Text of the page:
Thursday, June 25, 2009

Stemming the polypeptide: Am I eating too much protein?

After I posted my blog with the pasta recipe last week, a Facebook exchange began that turned into a discussion about protein intake.  I had been reading through Chris Carmichael’s book about nutrition for athletes (Food for Fitness) and was surprised to find his recommended protein intake for the bulk of the training season to be pretty low. I had been focusing so intently on reducing my fat intake for the last 6-8 months that it never occurred to me that I should also look at how much protein I was consuming.

As you may recall from a previous post, I take data on my daily food intake using an iPhone application called Absolute Fitness.  I often wonder, as I spend the 10-15 minutes per day that it takes to enter the data, if it is really worth it.  I was thrilled to have cause to actually use this data and decided to make an Excel spreadsheet for my analysis (and, yes, that is a slide rule in my pocket).   I was shocked to find that my protein intake for the last month and a half averaged 111 grams, which equates to 17 percent of my total calories.  It is also close to 0.9 grams per pound of body weight or 1.9 grams per kg of body weight.

So, is this too much?  According to Chris Carmichael and studies performed by others--yes.  Chris Carmichael suggests that during any part of the training cycle other than the “transition” phase (post-focus-race recovery, that is) your intake of protein should be 13-14% of your daily caloric intake.  During transition, you can bump up to 18%. 

Not being one to ever take any one person’s word as gospel, I did a little bit of poking around on the web about protein intake for runners.  This site has a nice, albeit dated summary of studies relevant to the question.  These studies found that elite male runners and other endurance-trained male athletes should strive to take in 0.9-1.4 g protein/kg of body weight.  Other studies suggest that women break down less protein during exercise than men and therefore require less protein relatively speaking in their diets than men.  Remember, mine is averaging 1.9 g/kg!

So why should I care?  First, as an athlete, I know that nutrition affects my performance.  Food is fuel, and we all know when we’re burning biodiesel.  Our emissions smell like French fries. While there is certainly debate about the appropriate ratio of carbs to fat to protein for athletes in various periods of training, the bottom line is that there are tradeoffs associated with opting for more of one over the others.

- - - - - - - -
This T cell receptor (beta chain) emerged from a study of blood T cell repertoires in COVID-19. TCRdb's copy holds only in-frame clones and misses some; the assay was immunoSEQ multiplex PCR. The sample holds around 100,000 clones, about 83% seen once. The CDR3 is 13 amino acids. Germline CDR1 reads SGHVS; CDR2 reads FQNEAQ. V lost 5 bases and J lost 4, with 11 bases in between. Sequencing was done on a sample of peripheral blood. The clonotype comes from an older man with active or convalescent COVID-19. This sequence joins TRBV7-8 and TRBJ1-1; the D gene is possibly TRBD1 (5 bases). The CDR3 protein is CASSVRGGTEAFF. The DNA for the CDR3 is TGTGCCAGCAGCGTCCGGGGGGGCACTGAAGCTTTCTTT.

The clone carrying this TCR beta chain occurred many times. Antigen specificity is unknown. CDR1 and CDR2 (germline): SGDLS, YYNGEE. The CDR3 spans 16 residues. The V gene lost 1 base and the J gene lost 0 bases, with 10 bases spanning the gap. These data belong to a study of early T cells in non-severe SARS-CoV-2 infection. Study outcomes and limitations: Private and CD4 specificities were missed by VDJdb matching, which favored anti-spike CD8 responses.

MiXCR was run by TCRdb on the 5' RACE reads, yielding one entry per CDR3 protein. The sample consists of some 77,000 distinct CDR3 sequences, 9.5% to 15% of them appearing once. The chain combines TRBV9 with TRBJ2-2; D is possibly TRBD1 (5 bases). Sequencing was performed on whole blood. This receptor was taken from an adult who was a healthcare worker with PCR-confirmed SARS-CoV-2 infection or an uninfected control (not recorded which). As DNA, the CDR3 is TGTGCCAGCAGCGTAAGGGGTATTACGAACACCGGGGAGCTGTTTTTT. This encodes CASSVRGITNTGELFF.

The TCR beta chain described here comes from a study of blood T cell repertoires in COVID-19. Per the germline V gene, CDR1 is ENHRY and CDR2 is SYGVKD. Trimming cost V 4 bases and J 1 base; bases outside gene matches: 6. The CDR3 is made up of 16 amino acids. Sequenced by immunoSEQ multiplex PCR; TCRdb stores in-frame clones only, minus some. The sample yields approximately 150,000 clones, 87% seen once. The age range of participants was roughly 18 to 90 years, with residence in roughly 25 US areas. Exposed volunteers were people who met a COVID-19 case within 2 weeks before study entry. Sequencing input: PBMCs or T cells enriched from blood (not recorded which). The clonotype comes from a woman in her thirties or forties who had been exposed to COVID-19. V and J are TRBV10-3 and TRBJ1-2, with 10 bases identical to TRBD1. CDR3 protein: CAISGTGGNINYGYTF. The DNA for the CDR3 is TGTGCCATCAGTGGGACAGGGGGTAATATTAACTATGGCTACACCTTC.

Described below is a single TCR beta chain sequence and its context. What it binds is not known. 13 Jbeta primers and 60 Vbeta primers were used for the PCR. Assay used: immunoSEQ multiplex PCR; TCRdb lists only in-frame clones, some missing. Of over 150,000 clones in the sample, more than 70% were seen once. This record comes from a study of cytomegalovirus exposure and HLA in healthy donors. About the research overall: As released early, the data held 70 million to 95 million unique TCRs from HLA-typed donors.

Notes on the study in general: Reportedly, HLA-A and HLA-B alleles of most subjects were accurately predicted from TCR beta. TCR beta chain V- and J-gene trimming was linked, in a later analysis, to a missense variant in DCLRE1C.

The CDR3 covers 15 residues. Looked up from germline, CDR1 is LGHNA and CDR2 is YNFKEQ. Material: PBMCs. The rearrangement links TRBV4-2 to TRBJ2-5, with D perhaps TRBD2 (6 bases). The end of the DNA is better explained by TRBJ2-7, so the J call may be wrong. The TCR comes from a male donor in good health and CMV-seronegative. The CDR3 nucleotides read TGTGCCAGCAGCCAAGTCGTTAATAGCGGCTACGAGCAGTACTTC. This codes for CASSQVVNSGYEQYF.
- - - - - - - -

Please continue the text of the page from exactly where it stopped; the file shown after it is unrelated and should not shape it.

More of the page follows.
Since my fat intake has been steadily low, my nutritional tug of war is always between carbs and protein.  Carbs are the primary source of fuel for our bodies during exercise and as athletes, we think about things like carbo loading and taking in carbs during a long run or workout.  If we don’t, we suffer miserably during those long, hard workouts and races.  It took me a while to recognize that eating more protein necessarily means I eat fewer carbs.  This made me wonder about days where I had low energy and whether there was any correlation with protein vs. carb intake.  I wonder…

One other alarming factoid that I found when perusing this subject was an alleged correlation between excessive calcium leaching from the bones with higher protein intake; animal protein in particular.  I found at least one study here that seemed to corroborate this. The authors studied thousands of female nurses and found a significant correlation between fractures (in the forearm of all things) and higher dietary protein intake.  I had no idea that this was an issue and a little more web research led me to believe that perhaps it is not.  

It is irritating to me as a scientist that tenuous correlations suddenly become gospel when they happen to support your personal claim or cause.  The vegetarian community latched on to these studies and turned the correlation between animal protein intake and calcium leaching into fact on numerous websites.  The only scientific studies I was able to find that supported this "fact" were based on loose correlations and certainly could not be used to ascribe any sort of causal link between calcium leaching and protein intake.  I always advise tracking down the original studies to see what the authors actually found rather than rely on a non-scientist’s interpretation.  

I guess I’m still learning the basics here, but I may have mistaken the need for protein for recovery as a need for more protein in general.  This is not the case.  Over the next couple of months I plan to track my protein intake, making sure I’m getting it when I need it (within 30 minutes of completing a workout) but trying to keep my overall intake lower than it has been.  If you have the motivation to do so, you might just track your food intake for a few days and see where your numbers fall.  You might be surprised like me.

NEWS FLASH:  I haven't blogged at all about my training this week, which is going well, thank you.  This is because I'm gearing up to run a surprise race this weekend, though I'm not really trained for the distance.  I will, however, be rubbing elbows with some elite athletes that I really admire!  I can't say more about it, because it's a secret for now.  Look for a post on Saturday evening with a full race report!

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